In her experience, she’s learned that it’s helpful to validate how bad the situation is or how scared the patient or survivor must feel — but also how well they’re managing given the medical difficulty they’re facing, she said.
“Then I move on to what could make things better for them or to what might have been gained from their terrible experience,” Syrjala said, “rather than sticking with the topic of who has it worse. There’s just no gain in staying with that topic.”
No question, various cancers and different disease stages have better long-term outcomes, on average, than others. That’s the cold, mathematical reality.
But some patients who are diagnosed with cancers caught early and with forms that require minimal treatment come to believe they don’t have “real cancer.” Sometimes, other patients make them think that way.
Breast cancer survivor Marie Ennis-O’Connor has encountered this sentiment with the readers of her blog, Journeying Beyond Breast Cancer. One woman confided that fellow breast cancer patients in a support group had made her feel “like a fraud” because she had undergone less-intensive treatment than they had and, thus, “I hadn’t gone through as much agony.” Another woman revealed to Ennis-O’Connor that because she was not treated with chemo (but with radiation and surgery), “I didn’t want to make any fuss when so many others had real cancer.”
“Is there a hierarchy among cancer survivors?” Ennis-O’Connor wrote in her blog. “Do some of us ‘suffer’ more than others? Are some of us ‘braver?’ Do some of us look up to/look down on others who have ‘suffered’ more/less?” (She purposely used those cancer clichés, like “suffer” to underscore her message).
She then answered her own questions: “Cancer is cancer, is cancer, and how you process that, regardless of the treatment you did/didn’t receive, can only be truly assessed according to your own individual experiences.”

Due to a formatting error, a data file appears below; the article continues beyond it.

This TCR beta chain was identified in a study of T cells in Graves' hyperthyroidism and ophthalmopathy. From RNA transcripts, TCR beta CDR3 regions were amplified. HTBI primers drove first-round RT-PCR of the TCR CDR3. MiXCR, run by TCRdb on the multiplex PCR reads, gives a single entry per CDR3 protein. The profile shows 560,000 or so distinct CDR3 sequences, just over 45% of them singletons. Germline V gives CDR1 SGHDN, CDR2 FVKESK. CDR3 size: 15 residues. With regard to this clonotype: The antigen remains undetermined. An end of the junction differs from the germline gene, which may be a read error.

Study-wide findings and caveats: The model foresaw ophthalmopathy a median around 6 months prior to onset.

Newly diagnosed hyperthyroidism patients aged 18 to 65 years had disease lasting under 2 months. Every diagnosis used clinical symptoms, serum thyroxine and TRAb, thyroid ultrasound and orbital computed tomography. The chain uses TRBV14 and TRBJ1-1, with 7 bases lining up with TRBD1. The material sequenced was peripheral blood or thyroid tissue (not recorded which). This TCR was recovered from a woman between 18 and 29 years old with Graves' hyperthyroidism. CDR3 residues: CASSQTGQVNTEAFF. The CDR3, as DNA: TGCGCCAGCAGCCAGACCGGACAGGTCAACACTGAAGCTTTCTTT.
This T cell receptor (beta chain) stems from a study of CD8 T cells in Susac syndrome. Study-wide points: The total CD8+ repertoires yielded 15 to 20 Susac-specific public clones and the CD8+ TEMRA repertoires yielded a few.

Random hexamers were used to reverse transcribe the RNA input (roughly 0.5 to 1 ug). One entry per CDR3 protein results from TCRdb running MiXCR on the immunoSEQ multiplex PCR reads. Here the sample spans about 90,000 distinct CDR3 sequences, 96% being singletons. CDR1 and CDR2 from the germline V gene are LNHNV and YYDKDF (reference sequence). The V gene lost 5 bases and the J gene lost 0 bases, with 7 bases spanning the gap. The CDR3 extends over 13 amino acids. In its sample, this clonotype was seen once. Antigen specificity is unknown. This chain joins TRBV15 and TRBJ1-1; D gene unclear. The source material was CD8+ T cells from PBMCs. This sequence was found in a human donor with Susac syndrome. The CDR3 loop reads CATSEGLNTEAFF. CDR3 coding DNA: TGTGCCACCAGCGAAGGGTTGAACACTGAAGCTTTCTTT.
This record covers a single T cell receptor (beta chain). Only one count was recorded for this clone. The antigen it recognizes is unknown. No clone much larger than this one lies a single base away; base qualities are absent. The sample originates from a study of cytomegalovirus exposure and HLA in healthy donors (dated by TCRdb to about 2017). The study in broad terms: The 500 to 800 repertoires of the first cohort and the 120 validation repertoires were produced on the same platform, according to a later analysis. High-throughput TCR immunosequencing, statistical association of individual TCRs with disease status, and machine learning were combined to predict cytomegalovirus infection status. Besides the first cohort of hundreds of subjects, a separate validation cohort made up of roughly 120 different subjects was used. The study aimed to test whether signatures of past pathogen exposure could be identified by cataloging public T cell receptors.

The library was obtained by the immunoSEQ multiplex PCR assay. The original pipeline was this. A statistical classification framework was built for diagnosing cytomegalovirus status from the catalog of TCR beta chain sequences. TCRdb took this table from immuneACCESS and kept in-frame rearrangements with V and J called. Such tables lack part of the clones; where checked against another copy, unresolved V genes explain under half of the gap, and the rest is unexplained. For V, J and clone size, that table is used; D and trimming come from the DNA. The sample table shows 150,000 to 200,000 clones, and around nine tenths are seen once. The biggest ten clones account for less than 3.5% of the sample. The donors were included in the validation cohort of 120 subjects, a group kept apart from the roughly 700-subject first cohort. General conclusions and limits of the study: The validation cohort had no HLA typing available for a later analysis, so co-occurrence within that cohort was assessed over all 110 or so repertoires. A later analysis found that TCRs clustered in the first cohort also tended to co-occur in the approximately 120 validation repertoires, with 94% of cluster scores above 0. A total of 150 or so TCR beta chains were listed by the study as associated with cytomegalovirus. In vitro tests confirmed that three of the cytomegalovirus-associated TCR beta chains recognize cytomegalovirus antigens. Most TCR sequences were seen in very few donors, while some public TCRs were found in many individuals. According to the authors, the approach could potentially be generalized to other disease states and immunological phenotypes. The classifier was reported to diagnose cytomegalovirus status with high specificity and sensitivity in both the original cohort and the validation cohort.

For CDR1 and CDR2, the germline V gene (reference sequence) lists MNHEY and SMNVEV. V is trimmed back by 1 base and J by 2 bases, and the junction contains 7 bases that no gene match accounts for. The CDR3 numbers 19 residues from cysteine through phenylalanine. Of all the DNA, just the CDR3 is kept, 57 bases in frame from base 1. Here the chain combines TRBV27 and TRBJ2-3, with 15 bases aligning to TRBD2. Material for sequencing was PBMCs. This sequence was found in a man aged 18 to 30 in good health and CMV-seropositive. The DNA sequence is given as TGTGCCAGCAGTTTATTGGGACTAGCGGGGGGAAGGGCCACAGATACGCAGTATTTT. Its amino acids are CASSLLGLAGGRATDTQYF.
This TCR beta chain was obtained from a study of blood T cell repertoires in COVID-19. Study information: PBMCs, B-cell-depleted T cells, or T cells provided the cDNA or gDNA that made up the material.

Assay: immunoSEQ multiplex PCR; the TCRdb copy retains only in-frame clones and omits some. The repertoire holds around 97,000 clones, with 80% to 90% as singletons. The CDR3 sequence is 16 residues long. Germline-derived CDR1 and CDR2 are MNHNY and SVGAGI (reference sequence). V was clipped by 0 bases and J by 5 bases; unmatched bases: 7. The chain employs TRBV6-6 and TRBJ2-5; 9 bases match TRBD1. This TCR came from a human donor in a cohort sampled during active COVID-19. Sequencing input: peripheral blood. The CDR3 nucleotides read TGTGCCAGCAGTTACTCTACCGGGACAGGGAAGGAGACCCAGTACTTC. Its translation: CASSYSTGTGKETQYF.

But patients often voice that sense of being unworthy to hold a place in serious cancer conversations, said Tammy Weitzman, a clinical oncology social worker at Seattle Cancer Care Alliance, Fred Hutch’s clinical care partner.
“I hear that all the time from patients,” Weitzman said. “You can have somebody who, say, has chronic-phase leukemia or they’re on an oral chemotherapy and they look well and for the most part are functioning well, and they feel guilty for even sitting in the waiting room because what they have is essentially well managed.
“They feel grateful for that but, at the same time, they think: ‘What am I doing here in this waiting room? I’m not that sick and I’m taking away from somebody else.’ It’s a form of guilt,” she said.
This corner of the “cancer Olympics” can sound a bit like a humble brag. But it also can be a sincere rallying cry from patient to patient, a moment when one person is simply trying to inject optimism and remove fear in another.
“This is not uncommon at all amongst cancer patients to help newly diagnosed patients alleviate stress (or) give one hope and support,” said Randy Broad, a lung cancer survivor from the Seattle area, He was treated at SCCA.
Broad hasn’t encountered the “cancer hierarchy,” he said. Turning any cancer into a badge of honor and using that to compete with other patients is “incomprehensible,” added Broad, who was diagnosed with and treated for stage 3 non-small-cell lung cancer. Since the end of 2008, he’s had no recurrence.
But he remembers a fellow patient — he describes her as his “stage 3 lung cancer mentor” who embodied some of that rallying-cry attitude.
“I recall her downplaying her treatment almost as if it was like having a cold, stating (it was) no big deal,” Broad said.
“She is no longer with us, by the way.”
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Bill Briggs is a former Fred Hutch News Service staff writer. Follow him at @writerdude. Previously, he was a contributing writer for NBCNews.com and TODAY.com, covering breaking news, health and the military. Prior, he was a staff writer for The Denver Post, part of the newspaper's team that earned the Pulitzer Prize for coverage of the Columbine High School massacre. He has authored two books, including "The Third Miracle: an Ordinary Man, a medical Mystery, and a Trial of Faith."